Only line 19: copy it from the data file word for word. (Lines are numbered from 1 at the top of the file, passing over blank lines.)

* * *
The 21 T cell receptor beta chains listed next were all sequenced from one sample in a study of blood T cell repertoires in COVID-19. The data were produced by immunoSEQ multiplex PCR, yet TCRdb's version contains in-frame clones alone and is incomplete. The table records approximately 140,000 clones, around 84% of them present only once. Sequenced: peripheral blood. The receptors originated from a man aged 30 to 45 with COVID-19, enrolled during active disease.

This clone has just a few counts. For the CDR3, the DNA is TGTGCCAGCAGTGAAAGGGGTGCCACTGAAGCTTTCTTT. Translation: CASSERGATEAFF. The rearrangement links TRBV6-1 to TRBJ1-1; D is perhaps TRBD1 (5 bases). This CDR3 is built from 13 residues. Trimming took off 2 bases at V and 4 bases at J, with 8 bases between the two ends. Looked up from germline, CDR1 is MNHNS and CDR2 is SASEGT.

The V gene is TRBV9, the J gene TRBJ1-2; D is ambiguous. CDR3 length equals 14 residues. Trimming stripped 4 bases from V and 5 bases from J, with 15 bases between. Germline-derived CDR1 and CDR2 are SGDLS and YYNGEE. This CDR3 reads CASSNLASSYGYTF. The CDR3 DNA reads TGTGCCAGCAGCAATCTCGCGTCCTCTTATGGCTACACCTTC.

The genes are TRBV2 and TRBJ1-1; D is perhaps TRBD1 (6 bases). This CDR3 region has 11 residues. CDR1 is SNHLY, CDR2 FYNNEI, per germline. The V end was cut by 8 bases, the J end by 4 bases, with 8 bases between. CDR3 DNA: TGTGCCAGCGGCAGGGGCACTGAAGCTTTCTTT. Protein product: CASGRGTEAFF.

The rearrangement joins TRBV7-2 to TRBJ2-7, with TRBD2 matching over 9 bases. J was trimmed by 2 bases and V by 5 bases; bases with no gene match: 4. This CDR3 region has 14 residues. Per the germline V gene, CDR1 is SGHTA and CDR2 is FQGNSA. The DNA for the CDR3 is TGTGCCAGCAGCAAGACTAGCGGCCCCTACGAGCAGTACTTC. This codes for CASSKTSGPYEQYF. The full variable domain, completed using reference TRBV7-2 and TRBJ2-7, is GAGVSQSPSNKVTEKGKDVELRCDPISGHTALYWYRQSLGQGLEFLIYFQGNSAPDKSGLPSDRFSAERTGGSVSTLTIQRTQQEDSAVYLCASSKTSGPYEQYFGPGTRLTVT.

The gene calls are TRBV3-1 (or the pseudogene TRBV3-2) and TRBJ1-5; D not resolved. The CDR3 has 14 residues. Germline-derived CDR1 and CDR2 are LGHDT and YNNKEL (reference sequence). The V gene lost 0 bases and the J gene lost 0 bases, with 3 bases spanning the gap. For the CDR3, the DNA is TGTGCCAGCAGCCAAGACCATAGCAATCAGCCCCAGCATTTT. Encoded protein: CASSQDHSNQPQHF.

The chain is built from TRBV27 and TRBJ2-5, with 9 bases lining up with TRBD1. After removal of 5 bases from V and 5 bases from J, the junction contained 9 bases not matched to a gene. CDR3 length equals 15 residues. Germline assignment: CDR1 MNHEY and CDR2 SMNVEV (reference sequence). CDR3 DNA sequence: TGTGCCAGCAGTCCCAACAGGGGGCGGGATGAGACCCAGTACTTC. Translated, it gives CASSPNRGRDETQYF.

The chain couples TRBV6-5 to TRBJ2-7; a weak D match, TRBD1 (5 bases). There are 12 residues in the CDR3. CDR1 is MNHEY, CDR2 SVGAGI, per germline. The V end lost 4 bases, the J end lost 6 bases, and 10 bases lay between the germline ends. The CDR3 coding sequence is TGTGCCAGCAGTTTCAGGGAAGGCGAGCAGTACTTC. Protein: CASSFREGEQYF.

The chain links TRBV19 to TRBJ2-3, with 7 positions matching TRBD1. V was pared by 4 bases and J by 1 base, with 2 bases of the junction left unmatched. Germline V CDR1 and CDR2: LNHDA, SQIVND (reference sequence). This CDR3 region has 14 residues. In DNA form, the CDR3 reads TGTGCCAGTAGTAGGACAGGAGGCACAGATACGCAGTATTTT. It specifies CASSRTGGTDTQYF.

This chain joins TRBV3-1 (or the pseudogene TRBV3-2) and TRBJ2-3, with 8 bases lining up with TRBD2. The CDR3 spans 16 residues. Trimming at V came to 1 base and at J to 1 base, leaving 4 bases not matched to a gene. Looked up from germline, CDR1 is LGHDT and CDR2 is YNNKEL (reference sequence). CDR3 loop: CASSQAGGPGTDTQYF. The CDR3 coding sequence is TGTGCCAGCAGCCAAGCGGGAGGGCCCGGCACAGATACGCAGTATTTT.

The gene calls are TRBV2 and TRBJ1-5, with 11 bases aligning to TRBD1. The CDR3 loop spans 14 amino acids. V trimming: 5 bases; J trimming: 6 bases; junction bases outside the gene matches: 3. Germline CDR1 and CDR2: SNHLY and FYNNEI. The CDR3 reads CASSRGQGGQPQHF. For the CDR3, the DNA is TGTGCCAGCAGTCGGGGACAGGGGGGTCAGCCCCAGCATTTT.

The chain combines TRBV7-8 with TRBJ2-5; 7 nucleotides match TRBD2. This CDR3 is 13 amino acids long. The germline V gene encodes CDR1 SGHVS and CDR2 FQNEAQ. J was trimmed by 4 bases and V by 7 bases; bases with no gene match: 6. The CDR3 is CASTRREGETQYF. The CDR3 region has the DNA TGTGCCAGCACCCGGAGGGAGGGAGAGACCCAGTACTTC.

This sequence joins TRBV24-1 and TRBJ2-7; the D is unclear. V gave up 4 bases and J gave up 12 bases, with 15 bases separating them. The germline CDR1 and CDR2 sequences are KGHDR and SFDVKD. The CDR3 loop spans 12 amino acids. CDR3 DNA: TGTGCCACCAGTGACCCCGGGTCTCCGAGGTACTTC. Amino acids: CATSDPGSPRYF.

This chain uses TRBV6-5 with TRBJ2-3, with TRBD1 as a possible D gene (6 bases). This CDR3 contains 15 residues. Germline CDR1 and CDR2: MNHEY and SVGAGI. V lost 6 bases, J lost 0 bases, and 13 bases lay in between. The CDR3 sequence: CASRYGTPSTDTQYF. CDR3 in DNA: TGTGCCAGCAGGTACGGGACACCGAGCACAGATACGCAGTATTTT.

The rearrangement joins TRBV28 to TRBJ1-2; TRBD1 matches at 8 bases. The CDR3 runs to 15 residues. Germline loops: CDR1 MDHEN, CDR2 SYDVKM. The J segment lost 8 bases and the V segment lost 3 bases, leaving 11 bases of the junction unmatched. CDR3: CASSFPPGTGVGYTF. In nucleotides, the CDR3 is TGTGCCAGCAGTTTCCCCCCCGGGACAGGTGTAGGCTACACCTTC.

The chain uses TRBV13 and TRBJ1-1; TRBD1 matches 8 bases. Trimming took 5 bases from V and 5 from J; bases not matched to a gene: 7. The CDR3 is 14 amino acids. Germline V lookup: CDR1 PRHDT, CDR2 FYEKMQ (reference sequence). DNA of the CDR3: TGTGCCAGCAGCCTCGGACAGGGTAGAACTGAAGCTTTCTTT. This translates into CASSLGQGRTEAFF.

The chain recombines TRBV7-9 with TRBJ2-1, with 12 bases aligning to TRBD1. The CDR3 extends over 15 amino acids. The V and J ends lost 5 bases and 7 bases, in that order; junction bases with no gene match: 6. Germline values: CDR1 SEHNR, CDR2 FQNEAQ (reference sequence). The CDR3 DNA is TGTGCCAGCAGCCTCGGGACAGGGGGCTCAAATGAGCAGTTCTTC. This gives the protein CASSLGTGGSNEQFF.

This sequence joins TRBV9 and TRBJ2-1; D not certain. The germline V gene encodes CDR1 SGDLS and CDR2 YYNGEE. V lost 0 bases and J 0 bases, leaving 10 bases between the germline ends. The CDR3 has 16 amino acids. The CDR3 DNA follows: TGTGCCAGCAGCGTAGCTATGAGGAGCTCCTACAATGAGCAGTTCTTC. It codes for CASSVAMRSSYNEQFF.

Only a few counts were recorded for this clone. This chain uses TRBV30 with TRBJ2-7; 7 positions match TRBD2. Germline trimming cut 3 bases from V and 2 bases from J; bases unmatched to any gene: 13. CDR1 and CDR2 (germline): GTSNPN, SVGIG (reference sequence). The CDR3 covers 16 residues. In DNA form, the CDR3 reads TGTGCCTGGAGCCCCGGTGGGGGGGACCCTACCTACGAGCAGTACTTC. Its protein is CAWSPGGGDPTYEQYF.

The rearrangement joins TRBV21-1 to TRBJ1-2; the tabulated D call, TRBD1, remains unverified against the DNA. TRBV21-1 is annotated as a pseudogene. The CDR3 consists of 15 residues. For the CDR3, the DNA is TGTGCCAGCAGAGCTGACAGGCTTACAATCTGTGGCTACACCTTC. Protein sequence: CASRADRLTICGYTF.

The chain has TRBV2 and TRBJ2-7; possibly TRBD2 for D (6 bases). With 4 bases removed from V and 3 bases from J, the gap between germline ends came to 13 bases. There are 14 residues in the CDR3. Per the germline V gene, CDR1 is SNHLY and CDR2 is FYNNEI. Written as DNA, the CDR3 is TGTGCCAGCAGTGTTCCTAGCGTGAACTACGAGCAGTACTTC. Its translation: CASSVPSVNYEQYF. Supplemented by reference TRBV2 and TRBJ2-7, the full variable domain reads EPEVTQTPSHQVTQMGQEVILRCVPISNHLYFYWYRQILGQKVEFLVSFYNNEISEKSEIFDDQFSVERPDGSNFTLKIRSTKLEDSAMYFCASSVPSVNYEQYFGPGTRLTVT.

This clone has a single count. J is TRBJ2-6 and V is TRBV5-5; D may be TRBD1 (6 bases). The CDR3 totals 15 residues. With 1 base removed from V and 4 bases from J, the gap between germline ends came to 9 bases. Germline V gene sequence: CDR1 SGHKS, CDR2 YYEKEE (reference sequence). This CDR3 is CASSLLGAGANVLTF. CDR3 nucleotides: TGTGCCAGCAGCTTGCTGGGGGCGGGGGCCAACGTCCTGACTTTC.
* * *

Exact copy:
Only a few counts were recorded for this clone. This chain uses TRBV30 with TRBJ2-7; 7 positions match TRBD2. Germline trimming cut 3 bases from V and 2 bases from J; bases unmatched to any gene: 13. CDR1 and CDR2 (germline): GTSNPN, SVGIG (reference sequence). The CDR3 covers 16 residues. In DNA form, the CDR3 reads TGTGCCTGGAGCCCCGGTGGGGGGGACCCTACCTACGAGCAGTACTTC. Its protein is CAWSPGGGDPTYEQYF.